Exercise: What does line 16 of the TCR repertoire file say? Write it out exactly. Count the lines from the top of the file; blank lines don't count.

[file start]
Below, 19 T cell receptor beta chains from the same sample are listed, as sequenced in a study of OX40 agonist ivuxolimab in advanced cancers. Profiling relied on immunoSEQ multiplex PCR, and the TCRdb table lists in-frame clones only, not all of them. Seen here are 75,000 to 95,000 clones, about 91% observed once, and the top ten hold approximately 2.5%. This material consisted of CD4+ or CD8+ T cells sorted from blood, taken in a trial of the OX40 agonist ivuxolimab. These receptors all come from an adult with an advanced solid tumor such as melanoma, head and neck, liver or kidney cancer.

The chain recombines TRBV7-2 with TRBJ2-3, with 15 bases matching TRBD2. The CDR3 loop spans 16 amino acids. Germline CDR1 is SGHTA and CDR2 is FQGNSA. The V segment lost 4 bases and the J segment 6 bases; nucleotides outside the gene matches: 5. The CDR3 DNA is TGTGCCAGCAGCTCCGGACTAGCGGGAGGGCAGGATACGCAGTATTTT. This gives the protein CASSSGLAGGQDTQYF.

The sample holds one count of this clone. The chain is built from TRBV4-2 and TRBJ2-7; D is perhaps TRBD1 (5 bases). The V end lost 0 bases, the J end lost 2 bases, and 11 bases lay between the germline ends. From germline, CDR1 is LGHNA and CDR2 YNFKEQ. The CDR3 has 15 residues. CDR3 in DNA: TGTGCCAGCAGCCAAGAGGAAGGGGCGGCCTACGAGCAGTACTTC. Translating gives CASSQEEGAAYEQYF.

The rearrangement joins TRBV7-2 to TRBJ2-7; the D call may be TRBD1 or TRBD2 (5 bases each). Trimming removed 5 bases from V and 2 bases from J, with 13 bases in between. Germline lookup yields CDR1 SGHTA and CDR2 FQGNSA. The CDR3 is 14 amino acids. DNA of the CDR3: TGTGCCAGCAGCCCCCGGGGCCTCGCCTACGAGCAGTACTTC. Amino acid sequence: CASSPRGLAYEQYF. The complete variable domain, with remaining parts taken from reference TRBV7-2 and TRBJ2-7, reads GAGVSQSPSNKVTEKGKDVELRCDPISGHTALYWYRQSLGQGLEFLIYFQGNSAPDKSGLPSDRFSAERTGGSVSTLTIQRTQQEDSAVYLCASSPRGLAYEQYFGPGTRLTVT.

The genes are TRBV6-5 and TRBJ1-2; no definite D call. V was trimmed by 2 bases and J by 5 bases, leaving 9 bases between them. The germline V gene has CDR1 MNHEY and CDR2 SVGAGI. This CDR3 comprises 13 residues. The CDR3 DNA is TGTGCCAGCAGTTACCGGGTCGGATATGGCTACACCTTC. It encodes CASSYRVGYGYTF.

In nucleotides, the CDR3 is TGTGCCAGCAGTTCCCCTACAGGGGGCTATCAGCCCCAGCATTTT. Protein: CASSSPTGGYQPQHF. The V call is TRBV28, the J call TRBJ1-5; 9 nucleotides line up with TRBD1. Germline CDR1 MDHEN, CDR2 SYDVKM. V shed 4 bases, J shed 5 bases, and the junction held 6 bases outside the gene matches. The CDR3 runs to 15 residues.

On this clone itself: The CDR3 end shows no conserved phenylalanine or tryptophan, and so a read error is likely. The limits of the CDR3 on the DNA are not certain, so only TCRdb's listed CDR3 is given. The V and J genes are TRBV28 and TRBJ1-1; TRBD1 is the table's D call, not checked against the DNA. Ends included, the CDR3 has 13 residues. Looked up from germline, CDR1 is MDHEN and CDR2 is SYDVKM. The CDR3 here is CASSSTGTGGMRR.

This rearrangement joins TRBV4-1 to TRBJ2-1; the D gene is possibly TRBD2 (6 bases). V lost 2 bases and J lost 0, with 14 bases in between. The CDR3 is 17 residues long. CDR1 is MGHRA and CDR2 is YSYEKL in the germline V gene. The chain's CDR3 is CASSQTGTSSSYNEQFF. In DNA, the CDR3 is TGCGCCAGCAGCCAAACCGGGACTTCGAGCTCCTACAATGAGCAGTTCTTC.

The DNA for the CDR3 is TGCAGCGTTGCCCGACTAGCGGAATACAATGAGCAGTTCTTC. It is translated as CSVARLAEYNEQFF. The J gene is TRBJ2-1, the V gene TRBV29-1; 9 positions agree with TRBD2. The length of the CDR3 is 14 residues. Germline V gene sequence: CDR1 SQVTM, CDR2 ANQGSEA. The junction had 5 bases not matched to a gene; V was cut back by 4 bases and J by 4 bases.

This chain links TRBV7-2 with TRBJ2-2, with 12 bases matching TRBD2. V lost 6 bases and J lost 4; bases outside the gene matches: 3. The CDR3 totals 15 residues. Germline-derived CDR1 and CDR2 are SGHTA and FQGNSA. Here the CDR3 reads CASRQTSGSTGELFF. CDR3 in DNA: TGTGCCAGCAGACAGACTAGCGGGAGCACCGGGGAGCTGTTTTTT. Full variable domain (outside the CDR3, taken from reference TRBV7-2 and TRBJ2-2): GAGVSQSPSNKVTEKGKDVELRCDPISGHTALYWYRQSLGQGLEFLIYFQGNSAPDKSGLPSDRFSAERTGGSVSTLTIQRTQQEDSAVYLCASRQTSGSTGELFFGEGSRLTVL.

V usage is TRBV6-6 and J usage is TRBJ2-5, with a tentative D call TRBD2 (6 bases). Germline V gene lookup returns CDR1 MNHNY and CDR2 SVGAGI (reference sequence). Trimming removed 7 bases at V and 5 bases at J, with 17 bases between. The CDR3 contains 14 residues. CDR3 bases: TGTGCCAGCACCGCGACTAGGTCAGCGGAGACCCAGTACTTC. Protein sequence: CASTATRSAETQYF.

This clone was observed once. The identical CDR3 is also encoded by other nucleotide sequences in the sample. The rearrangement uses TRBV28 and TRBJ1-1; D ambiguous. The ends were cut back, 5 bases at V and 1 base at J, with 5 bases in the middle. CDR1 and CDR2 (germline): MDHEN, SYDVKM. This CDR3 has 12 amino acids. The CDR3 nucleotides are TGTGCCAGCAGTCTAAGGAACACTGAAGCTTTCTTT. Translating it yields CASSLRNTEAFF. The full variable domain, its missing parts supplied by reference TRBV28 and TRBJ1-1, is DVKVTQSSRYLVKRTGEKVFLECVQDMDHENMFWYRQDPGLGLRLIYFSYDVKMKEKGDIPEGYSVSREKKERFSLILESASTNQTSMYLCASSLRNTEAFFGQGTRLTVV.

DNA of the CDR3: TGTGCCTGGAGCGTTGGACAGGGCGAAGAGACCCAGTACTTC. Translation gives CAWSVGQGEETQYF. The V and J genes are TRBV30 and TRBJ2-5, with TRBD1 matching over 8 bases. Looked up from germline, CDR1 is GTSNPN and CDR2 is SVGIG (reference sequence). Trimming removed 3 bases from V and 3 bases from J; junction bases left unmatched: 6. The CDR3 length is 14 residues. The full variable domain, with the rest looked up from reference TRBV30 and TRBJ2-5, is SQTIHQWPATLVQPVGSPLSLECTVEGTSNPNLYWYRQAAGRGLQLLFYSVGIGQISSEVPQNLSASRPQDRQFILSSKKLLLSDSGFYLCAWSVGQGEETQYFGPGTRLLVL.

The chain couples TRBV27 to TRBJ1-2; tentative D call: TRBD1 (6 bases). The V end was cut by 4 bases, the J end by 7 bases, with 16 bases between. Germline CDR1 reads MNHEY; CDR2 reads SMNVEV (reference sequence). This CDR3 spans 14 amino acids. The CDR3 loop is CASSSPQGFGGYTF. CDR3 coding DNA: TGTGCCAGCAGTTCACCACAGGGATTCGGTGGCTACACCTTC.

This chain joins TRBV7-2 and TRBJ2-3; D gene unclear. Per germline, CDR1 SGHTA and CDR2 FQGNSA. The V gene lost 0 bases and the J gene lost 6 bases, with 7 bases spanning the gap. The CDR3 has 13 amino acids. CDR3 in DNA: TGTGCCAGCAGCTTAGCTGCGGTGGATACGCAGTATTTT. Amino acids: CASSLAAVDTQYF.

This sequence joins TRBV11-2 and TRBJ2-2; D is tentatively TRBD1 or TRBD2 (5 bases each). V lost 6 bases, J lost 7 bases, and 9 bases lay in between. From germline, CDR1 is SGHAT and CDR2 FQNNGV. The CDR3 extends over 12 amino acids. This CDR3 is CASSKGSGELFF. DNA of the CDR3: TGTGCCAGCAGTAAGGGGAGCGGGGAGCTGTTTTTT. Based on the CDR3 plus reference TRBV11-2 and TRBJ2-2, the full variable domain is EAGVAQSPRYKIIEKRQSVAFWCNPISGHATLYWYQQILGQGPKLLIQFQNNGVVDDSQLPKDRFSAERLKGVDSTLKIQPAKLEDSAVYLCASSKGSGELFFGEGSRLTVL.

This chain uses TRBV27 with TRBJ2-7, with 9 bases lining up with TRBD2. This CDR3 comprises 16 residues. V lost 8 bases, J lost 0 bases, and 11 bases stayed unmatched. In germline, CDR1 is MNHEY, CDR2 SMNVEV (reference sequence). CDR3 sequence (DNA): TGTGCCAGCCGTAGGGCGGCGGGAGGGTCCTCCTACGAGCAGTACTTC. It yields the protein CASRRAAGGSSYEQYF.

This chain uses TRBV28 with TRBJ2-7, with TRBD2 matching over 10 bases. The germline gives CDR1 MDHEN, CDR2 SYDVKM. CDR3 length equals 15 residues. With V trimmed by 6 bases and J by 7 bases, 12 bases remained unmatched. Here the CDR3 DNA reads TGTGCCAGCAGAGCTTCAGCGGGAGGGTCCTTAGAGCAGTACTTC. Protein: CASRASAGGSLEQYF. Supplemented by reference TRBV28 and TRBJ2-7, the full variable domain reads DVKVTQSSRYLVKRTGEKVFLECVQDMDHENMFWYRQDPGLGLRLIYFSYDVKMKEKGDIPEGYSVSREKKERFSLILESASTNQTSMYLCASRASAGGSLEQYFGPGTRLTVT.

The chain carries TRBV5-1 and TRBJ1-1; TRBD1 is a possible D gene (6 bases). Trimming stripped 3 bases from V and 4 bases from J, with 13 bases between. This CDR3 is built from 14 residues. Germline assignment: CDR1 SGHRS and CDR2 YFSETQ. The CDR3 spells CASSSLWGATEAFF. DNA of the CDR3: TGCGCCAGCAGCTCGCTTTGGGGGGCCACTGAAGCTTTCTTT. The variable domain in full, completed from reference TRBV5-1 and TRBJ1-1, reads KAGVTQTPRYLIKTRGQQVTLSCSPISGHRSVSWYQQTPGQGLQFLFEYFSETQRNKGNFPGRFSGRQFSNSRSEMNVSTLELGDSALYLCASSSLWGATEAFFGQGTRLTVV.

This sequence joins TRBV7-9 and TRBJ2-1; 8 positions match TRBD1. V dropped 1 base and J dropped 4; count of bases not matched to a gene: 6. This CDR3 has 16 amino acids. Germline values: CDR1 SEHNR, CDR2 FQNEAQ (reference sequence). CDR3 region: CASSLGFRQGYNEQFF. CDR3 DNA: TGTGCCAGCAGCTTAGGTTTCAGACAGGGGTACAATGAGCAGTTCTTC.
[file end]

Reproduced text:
This sequence joins TRBV11-2 and TRBJ2-2; D is tentatively TRBD1 or TRBD2 (5 bases each). V lost 6 bases, J lost 7 bases, and 9 bases lay in between. From germline, CDR1 is SGHAT and CDR2 FQNNGV. The CDR3 extends over 12 amino acids. This CDR3 is CASSKGSGELFF. DNA of the CDR3: TGTGCCAGCAGTAAGGGGAGCGGGGAGCTGTTTTTT. Based on the CDR3 plus reference TRBV11-2 and TRBJ2-2, the full variable domain is EAGVAQSPRYKIIEKRQSVAFWCNPISGHATLYWYQQILGQGPKLLIQFQNNGVVDDSQLPKDRFSAERLKGVDSTLKIQPAKLEDSAVYLCASSKGSGELFFGEGSRLTVL.